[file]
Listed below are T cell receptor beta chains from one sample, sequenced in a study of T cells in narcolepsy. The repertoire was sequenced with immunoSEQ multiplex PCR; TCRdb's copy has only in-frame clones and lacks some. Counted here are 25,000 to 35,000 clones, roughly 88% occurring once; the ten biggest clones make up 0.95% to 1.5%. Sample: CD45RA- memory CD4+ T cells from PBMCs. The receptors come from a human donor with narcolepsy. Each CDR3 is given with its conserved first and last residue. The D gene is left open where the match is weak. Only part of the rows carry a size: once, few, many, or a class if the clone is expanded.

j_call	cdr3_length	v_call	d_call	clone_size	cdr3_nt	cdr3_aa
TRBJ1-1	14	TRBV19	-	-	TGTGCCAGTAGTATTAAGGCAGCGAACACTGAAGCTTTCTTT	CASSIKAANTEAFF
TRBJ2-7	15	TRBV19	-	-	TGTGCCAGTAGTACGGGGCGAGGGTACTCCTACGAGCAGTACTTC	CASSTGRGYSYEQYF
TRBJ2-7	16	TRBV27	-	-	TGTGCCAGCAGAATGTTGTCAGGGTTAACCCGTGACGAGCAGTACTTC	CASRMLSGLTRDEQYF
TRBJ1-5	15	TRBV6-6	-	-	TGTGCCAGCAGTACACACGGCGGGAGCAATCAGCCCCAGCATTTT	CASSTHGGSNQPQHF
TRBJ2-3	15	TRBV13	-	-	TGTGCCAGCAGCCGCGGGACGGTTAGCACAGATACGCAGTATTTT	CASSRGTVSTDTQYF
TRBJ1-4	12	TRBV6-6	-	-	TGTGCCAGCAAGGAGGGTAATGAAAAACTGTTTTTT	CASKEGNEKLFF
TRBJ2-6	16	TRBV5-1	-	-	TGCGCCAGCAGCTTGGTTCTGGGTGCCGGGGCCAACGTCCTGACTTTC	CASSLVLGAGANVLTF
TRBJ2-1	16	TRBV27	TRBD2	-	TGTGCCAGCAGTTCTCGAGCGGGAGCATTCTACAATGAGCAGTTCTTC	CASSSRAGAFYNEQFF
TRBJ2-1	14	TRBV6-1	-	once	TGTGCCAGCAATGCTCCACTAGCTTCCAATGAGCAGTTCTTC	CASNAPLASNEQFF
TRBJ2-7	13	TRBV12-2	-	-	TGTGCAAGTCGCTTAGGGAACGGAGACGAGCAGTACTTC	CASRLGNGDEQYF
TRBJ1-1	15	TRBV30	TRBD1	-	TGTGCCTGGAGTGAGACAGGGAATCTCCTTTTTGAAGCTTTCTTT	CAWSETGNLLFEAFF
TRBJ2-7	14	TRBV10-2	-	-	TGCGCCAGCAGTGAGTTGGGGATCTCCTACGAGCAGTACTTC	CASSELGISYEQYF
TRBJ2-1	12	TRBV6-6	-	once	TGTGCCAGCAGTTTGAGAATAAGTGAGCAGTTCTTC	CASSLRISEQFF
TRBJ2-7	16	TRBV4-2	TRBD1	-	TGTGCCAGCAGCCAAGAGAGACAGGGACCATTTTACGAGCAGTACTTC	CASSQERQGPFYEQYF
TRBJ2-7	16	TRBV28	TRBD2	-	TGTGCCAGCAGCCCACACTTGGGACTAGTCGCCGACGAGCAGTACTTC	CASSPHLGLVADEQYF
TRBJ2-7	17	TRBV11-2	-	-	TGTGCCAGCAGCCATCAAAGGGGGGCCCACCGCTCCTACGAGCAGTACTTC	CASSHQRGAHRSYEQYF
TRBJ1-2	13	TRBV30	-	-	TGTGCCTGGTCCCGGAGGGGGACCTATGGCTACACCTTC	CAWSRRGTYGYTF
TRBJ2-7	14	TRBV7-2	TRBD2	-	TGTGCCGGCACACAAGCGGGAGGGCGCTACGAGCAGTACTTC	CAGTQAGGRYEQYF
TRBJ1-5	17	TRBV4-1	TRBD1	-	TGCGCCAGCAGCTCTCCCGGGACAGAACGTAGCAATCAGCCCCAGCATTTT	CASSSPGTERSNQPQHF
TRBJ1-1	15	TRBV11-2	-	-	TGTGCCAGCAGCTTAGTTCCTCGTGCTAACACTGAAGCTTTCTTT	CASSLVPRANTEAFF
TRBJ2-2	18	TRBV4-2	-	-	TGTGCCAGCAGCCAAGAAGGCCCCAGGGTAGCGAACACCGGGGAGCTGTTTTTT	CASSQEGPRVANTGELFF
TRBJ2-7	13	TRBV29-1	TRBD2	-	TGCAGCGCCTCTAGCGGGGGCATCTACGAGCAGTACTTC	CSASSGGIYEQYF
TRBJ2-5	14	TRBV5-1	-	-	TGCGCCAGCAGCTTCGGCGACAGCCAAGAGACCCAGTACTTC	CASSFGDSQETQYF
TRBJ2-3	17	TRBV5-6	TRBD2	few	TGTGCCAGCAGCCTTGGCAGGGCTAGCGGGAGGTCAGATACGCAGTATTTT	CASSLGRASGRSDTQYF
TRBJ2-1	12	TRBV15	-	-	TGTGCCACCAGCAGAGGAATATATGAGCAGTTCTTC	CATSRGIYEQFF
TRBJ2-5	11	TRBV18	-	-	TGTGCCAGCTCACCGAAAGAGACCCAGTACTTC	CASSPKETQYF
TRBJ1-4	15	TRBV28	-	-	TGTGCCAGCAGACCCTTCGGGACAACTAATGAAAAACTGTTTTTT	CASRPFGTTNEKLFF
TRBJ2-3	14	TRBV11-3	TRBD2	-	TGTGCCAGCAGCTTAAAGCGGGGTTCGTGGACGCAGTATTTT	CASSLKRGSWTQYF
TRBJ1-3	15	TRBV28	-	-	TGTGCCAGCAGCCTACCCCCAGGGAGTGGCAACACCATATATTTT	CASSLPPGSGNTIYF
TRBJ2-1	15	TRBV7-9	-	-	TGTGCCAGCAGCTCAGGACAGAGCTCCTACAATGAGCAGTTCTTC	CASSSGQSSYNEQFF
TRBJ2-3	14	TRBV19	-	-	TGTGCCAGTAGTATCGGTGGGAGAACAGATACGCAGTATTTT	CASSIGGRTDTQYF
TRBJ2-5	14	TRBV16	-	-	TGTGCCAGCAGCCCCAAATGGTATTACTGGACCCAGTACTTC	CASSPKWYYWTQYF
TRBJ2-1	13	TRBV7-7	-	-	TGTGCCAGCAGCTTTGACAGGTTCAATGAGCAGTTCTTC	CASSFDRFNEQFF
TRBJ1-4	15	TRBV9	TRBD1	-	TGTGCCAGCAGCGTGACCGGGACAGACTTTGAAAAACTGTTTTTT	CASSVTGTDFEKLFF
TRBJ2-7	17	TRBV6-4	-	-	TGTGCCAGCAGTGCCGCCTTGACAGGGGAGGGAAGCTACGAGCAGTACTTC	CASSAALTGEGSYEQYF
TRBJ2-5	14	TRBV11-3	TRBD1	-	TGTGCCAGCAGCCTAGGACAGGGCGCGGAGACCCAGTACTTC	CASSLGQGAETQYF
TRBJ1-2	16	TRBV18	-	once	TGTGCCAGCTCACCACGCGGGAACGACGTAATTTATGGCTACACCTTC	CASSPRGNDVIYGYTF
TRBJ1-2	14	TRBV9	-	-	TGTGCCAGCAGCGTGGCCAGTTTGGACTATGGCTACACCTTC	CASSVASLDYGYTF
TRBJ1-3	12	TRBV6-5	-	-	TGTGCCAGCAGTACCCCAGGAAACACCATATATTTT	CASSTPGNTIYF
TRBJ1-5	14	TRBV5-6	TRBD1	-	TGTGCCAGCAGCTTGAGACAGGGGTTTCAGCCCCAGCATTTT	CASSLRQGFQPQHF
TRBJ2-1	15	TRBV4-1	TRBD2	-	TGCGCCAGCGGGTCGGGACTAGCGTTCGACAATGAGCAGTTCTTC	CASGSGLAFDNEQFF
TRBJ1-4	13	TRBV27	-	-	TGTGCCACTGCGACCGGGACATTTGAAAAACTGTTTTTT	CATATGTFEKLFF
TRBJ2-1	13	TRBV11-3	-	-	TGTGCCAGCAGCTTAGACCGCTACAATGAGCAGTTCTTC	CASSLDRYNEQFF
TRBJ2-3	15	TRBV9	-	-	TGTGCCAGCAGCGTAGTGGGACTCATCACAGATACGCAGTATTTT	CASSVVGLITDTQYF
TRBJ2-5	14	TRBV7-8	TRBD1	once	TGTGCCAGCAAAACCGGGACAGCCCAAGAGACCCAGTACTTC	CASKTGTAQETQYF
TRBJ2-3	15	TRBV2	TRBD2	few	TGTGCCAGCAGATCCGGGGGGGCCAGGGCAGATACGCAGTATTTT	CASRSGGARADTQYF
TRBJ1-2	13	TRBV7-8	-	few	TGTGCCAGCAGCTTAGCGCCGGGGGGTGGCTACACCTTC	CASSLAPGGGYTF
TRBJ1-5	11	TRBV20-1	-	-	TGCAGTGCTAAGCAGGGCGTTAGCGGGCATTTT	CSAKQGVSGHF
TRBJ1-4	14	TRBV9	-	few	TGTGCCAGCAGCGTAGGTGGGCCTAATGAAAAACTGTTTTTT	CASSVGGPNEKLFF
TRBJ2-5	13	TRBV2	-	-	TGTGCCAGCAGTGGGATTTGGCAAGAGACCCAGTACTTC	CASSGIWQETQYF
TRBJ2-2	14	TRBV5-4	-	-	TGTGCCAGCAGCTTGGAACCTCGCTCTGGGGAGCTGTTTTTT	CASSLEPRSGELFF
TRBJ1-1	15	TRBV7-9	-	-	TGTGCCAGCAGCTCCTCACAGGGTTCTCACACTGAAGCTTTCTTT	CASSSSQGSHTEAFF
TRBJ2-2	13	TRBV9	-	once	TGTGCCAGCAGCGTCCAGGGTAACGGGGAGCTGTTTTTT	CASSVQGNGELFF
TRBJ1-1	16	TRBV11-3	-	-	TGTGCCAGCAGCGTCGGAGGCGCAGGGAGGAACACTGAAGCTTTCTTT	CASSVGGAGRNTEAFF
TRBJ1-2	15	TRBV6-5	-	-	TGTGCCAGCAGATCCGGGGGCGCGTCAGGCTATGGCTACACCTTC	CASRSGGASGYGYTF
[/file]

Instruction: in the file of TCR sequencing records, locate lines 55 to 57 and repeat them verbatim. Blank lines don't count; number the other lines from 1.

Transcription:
TRBJ2-2	13	TRBV9	-	once	TGTGCCAGCAGCGTCCAGGGTAACGGGGAGCTGTTTTTT	CASSVQGNGELFF
TRBJ1-1	16	TRBV11-3	-	-	TGTGCCAGCAGCGTCGGAGGCGCAGGGAGGAACACTGAAGCTTTCTTT	CASSVGGAGRNTEAFF
TRBJ1-2	15	TRBV6-5	-	-	TGTGCCAGCAGATCCGGGGGCGCGTCAGGCTATGGCTACACCTTC	CASRSGGASGYGYTF